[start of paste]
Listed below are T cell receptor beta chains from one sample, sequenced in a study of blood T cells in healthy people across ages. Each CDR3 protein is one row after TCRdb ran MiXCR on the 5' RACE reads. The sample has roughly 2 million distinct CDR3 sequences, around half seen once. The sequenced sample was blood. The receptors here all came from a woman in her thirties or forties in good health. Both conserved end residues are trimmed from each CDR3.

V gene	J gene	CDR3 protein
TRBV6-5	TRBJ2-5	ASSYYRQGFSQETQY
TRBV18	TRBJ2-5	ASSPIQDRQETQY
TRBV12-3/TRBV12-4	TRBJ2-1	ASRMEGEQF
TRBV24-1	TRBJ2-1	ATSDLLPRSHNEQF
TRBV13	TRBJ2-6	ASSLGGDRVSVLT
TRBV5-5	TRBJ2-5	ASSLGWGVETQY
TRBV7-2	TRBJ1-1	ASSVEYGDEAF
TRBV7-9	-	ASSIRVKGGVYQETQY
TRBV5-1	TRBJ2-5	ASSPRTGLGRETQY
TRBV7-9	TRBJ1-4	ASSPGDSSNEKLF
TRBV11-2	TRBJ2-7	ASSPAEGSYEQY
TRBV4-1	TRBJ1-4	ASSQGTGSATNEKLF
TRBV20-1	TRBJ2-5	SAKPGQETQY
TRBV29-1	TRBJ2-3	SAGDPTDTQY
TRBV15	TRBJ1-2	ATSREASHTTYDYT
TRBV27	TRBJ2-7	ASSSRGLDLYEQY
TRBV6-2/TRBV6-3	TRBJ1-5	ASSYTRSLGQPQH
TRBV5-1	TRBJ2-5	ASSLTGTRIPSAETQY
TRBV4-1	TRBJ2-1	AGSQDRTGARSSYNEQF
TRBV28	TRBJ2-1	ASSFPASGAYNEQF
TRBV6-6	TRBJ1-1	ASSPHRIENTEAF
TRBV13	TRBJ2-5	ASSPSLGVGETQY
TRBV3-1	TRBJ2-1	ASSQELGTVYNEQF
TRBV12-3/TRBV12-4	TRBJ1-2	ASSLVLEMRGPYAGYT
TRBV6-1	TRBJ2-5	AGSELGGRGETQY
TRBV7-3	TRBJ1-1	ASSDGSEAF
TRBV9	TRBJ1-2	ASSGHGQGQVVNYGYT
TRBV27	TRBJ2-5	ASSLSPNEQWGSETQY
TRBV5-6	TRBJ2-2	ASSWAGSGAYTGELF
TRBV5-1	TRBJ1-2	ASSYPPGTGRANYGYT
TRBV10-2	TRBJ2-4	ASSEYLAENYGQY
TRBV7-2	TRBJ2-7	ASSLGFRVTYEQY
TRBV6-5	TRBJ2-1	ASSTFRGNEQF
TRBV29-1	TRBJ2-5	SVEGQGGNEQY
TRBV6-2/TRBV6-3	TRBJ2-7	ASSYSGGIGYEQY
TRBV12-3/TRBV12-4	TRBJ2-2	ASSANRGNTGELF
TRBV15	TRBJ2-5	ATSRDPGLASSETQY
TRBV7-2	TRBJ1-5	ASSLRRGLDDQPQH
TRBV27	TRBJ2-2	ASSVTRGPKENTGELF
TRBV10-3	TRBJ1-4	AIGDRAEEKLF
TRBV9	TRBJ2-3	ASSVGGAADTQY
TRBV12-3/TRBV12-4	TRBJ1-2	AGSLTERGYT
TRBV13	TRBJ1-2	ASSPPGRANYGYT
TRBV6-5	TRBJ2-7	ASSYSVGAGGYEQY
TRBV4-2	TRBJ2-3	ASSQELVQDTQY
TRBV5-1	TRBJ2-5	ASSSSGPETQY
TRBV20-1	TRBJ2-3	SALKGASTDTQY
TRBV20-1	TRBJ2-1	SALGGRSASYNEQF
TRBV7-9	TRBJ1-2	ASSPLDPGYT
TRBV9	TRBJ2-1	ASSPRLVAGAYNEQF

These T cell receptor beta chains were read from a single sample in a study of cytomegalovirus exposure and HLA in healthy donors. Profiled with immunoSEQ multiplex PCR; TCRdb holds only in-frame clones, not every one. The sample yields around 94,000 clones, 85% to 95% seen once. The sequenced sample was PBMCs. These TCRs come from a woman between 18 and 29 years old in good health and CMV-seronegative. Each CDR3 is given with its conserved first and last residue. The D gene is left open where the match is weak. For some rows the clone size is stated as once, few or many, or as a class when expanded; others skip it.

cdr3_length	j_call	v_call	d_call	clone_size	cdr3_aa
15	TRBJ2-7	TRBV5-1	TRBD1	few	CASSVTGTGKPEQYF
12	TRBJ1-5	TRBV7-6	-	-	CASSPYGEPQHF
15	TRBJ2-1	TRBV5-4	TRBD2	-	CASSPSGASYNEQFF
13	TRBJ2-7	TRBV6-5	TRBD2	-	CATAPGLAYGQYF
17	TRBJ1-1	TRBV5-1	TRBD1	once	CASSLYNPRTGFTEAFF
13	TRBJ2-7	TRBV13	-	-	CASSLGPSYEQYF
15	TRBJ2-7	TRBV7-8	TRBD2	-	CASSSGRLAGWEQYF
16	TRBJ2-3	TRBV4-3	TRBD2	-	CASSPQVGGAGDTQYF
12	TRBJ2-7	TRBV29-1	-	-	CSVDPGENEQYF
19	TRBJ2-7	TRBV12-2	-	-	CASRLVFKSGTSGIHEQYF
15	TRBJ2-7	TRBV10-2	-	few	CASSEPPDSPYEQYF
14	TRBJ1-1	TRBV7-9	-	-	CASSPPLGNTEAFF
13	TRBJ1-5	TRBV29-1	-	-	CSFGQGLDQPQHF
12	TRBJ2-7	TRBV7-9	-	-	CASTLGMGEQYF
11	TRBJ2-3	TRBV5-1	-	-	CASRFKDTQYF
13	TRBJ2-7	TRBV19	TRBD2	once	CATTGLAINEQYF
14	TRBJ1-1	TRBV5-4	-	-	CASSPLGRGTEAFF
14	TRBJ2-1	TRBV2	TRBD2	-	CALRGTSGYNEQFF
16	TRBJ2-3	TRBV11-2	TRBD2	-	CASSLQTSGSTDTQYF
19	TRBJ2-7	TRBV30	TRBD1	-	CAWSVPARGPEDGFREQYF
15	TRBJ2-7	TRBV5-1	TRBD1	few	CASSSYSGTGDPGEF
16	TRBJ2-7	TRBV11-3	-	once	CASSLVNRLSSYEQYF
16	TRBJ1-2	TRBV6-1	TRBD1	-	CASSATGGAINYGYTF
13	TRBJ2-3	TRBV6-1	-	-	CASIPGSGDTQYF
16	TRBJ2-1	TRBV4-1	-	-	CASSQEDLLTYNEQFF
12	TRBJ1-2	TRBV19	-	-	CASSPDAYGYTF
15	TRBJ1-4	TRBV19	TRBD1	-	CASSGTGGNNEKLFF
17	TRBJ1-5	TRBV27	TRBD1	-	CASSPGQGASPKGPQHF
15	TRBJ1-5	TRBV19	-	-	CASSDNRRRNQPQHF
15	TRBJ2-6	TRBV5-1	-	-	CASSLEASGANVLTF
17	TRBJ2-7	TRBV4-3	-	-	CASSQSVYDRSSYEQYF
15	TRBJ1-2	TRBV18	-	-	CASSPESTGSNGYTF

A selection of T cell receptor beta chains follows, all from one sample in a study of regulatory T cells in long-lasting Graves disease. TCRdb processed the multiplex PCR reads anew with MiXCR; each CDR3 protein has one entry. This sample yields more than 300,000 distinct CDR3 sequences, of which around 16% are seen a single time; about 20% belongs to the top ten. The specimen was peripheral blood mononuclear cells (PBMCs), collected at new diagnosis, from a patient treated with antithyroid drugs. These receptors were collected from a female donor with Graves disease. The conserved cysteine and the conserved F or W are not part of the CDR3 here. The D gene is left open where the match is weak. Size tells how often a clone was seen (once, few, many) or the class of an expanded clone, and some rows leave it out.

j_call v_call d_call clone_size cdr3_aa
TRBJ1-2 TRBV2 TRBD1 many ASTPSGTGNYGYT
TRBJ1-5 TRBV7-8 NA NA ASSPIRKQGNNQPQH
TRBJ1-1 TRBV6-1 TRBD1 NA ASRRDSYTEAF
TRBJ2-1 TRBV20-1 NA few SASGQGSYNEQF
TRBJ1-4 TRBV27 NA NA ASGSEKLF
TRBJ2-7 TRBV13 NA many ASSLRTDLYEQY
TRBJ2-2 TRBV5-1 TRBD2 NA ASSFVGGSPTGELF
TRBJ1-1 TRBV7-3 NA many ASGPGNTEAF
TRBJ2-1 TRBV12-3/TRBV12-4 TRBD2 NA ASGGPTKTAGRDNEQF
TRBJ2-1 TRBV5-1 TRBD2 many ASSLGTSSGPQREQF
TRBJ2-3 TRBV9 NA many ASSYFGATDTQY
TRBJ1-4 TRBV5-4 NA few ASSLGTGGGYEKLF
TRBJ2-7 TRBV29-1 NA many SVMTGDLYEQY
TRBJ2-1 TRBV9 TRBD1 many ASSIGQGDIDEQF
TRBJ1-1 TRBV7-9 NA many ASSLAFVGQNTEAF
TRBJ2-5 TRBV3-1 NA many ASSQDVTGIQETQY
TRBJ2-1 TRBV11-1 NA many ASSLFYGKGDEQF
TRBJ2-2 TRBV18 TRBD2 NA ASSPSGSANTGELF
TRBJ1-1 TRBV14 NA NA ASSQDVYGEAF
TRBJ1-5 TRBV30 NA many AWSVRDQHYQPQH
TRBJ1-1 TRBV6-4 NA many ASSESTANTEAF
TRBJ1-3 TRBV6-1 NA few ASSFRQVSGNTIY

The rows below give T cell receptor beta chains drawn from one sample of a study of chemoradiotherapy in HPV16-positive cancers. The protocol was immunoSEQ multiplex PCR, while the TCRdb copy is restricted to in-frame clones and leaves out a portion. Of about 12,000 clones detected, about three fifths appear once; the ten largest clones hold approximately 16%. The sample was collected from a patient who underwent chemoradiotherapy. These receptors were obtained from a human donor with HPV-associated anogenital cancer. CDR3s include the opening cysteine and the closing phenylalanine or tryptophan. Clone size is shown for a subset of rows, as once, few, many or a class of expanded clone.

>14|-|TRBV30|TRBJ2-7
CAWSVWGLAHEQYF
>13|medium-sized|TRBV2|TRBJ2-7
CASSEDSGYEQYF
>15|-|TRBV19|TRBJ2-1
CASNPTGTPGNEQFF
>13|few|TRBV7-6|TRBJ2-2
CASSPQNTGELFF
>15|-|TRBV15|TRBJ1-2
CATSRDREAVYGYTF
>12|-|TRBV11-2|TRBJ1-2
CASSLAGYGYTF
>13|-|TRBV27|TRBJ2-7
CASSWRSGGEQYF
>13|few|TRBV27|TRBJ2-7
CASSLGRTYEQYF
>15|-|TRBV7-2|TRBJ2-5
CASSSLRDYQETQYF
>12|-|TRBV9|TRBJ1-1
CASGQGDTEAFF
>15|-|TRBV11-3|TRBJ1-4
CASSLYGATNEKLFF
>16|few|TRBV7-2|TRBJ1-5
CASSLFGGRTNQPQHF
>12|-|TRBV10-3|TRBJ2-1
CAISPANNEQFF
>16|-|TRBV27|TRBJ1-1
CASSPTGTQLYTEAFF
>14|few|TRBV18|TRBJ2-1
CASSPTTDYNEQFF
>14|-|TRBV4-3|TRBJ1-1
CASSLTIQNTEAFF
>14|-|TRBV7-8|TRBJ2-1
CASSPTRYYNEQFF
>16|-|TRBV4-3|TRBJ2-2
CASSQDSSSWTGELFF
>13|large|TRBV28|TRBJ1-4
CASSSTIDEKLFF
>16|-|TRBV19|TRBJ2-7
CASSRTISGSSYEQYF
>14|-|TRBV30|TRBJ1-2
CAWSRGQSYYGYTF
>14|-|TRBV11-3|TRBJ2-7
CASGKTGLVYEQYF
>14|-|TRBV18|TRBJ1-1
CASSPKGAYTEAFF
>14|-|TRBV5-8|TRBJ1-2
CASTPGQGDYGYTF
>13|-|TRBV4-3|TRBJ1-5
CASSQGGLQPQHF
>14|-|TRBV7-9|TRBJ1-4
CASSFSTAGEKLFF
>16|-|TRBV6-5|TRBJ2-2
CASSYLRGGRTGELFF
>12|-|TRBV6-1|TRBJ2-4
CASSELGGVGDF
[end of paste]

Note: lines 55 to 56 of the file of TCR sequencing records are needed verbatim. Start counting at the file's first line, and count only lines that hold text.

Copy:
15	TRBJ2-7	TRBV5-1	TRBD1	few	CASSVTGTGKPEQYF
12	TRBJ1-5	TRBV7-6	-	-	CASSPYGEPQHF